The federal government has pumped just over $800 million of new money into dental and aged care as the centrepieces of the health budget.
Labor leaked most of its spending initiatives in the weeks before the federal budget, including $49.7 million to expand the national bowel cancer screening program.
It was also reported that Medicare rebates for cosmetic surgery, including so-called "designer vaginas", might be capped - and they have been.
The government will save $96.5 million over four years by capping a range of procedures covered by the extended Medicare safety net, the budget papers released on Tuesday show.
Under the safety net, the commonwealth pays 80 per cent of out-of-pocket costs for procedures once a yearly threshold of just under $1200 is reached.
But Health Minister Tanya Plibersek says some items are being capped "to discourage excessive fees and to prevent people from misusing Medicare to pay for cosmetic surgery".
Items on the hit list include vulvoplasty or labioplasty, minor plastic surgery, varicose vein procedures, reversal of male sterilisation, eye injections, nipple reconstruction and nose work.
It was also announced the private health insurance rebate would no longer be paid for natural therapies, unless the chief medical officer decide they were "clinically effective".
The Consumers Health Forum praised the budget for targeting spending cuts.
"We can't expect wrinkle reduction, eye lifts, nose and ear jobs to be subsidised by taxpayers," forum chief executive Carol Bennett said in a statement.
"We would much prefer the money was directed to ... Australians on public dental waiting lists."
The government announced a $515 million dental care package but in fact only $225 million of that is new funding.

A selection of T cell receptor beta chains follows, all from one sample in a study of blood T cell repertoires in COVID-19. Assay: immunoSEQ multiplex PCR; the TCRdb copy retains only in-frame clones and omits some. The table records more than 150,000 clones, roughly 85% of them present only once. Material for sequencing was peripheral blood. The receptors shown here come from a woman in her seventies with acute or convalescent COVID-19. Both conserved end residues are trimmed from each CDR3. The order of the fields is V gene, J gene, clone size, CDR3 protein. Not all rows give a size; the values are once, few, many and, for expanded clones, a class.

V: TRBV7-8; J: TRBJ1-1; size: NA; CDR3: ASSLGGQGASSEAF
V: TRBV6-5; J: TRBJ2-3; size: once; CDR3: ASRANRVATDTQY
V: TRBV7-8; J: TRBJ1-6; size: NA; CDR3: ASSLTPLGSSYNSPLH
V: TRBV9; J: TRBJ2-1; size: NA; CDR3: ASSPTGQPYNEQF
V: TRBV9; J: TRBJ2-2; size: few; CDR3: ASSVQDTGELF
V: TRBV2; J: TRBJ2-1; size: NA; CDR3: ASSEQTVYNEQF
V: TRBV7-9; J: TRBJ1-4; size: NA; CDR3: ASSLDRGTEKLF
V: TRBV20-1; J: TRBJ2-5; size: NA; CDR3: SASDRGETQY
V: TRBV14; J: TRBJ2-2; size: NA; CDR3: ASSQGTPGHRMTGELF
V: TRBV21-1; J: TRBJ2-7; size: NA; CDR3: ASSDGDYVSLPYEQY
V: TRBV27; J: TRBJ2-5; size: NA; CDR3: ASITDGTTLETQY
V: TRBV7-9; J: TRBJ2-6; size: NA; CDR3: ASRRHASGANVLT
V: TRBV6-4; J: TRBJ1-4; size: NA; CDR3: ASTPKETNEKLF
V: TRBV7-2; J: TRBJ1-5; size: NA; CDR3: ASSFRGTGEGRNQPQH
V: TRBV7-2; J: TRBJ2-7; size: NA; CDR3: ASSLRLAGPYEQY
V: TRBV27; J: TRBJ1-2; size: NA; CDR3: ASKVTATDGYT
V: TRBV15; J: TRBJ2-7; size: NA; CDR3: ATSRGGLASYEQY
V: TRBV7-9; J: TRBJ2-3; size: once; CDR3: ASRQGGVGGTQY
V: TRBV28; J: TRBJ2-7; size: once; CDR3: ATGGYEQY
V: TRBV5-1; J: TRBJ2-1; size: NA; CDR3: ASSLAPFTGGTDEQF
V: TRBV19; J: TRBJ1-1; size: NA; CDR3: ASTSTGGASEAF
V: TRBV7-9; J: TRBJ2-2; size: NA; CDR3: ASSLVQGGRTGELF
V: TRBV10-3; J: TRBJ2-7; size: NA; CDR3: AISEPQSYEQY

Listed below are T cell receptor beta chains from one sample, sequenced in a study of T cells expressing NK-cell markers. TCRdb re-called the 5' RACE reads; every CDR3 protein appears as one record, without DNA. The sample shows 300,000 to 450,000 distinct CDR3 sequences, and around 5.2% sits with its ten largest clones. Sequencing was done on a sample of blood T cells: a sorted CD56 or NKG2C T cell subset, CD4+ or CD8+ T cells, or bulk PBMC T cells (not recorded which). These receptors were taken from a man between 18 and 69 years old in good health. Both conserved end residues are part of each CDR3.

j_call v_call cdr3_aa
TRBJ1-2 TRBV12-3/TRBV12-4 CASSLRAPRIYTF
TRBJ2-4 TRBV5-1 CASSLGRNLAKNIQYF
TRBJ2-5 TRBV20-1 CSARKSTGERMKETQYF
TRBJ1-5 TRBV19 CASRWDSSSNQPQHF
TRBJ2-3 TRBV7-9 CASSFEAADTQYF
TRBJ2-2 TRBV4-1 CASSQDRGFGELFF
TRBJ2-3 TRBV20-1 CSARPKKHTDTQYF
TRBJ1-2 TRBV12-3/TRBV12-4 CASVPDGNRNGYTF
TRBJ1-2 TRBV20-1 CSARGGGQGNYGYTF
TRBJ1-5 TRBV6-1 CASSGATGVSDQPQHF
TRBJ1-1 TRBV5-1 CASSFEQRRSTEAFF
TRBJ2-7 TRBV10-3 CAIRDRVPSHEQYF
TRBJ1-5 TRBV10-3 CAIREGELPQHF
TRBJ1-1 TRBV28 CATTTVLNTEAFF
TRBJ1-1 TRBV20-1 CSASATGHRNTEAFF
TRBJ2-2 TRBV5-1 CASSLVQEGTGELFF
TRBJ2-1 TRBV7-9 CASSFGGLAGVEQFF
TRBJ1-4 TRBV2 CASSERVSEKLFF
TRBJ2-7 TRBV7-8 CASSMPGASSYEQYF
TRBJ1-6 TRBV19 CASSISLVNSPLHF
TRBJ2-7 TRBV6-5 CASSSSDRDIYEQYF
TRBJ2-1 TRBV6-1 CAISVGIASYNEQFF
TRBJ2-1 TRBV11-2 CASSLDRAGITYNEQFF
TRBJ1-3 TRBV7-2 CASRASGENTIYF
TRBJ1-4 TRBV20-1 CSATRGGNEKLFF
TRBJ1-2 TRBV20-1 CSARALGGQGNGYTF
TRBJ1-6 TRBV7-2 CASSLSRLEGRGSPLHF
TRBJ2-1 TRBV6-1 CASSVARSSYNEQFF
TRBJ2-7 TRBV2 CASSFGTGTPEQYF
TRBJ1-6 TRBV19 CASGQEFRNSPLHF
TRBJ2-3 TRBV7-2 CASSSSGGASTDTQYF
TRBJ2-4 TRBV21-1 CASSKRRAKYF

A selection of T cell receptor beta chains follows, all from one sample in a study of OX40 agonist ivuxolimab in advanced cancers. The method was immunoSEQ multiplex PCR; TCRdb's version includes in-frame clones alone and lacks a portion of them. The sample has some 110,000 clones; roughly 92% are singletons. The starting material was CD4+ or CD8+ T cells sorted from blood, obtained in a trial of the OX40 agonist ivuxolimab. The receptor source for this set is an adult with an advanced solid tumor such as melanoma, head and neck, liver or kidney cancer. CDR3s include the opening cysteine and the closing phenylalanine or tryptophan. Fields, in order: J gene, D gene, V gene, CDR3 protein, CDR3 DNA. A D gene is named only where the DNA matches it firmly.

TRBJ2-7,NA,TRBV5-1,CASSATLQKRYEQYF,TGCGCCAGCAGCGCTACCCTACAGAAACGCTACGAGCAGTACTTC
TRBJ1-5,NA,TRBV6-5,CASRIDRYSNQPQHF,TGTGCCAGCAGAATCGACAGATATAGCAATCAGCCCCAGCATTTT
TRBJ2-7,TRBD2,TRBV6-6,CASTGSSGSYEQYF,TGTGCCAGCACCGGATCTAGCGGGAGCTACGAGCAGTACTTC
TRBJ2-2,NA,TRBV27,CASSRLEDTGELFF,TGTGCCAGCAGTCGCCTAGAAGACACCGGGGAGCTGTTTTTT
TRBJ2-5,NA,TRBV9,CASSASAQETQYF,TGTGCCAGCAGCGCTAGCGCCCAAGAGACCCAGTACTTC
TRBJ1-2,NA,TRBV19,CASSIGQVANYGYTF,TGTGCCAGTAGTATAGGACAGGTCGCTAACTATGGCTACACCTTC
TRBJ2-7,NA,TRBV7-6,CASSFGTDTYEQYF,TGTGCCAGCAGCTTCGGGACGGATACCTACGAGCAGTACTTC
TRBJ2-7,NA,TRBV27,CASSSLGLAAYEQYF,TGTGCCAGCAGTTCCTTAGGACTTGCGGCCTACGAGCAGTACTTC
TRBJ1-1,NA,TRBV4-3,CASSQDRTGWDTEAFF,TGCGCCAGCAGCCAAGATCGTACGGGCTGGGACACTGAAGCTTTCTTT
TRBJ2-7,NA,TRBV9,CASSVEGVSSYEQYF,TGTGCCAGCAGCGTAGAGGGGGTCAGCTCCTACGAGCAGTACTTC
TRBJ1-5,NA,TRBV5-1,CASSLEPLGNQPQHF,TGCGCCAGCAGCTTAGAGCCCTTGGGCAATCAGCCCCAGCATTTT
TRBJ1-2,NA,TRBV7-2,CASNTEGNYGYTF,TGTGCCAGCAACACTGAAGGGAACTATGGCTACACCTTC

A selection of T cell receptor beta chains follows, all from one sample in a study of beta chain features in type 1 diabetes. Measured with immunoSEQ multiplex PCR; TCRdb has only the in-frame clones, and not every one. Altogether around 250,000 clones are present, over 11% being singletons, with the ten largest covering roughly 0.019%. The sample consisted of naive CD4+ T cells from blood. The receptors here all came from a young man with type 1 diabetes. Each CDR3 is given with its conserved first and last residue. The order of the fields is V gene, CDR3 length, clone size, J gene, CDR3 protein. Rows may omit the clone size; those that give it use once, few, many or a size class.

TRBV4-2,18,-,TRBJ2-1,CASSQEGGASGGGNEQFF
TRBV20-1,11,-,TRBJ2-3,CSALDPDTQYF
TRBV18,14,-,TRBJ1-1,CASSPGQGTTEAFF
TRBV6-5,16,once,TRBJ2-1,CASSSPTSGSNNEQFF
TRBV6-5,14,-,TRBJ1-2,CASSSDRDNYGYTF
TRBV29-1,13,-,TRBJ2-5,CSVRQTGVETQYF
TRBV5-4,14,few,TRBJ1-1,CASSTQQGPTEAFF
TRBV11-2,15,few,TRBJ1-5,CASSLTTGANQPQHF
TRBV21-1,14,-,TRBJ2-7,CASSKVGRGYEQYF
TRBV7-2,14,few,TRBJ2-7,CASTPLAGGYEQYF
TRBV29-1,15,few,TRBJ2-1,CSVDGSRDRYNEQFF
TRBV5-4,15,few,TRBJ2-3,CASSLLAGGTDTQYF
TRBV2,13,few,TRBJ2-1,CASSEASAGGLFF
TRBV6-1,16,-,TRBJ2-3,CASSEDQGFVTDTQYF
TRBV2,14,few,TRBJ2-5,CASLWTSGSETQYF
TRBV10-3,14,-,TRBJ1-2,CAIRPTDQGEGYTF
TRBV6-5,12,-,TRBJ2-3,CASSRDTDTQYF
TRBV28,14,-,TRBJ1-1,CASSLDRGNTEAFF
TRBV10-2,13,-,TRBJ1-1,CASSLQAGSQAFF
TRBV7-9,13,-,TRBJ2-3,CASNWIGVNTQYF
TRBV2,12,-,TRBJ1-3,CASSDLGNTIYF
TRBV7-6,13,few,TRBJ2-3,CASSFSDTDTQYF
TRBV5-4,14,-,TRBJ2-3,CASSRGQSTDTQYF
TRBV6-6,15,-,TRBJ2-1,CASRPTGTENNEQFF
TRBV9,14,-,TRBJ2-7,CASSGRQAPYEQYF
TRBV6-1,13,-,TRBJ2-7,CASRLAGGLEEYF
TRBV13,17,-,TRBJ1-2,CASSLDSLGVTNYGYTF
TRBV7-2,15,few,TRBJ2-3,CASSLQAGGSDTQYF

Some $346 million over three years will go towards a blitz on state waiting lists, which Ms Plibersek says will benefit 400,000 people.
There's also $159 million over four years to boost the dental workforce and encourage dentists to relocate to the bush.
The aged care package announced in April is being billed as a $3.7 billion initiative but it only contains $577 million in new funding over five years.
Again, the rest of the money is being "redirected" from existing measures.
Overall, the aged care sector has embraced the reform - with its enhanced user-pays focus - as a positive first step in making the system more sustainable as the population ages.
But nursing home operator Catholic Health Australia bemoaned a lack of action to address the shortage of doctors and nurses revealed in a recent workforce report.
"By 2025 Australia will have 110,000 fewer nurses than needed," CHA chief executive Martin Laverty told AAP in a statement.
The budget also includes, as expected, $49.7 million to expand the national bowel cancer screening program.
Tests are currently provided free to people when they turn 50, 55 and 65 but will now be offered to people turning 60 from 2013 and 70 from 2015 "with biennial screening phased in from 2017/18", Ms Plibersek said.
In a move that will be welcomed by consumers, there's $200 million in new funding for electronic health records over two years including $4.6 million for additional privacy measures
Following on-going concerns that patients' details could be hacked, the Australian information commissioner will be given a "compliance and oversight" role.
The e-health system is scheduled to go live on July 1.
Ms Plibersek on Tuesday was also spruiking the benefits of $475 million for regional infrastructure projects coming out of the existing health and hospitals fund.
She also insisted that restricting the number of duty free cigarettes that can be brought into the country from 250 to just 50 per person from September would help reduce tobacco consumption.
That was a sentiment shared by the Cancer Council's Ian Olver who said in a statement the move "consolidates Australia's standing as a world leader in reducing the harms of smoking".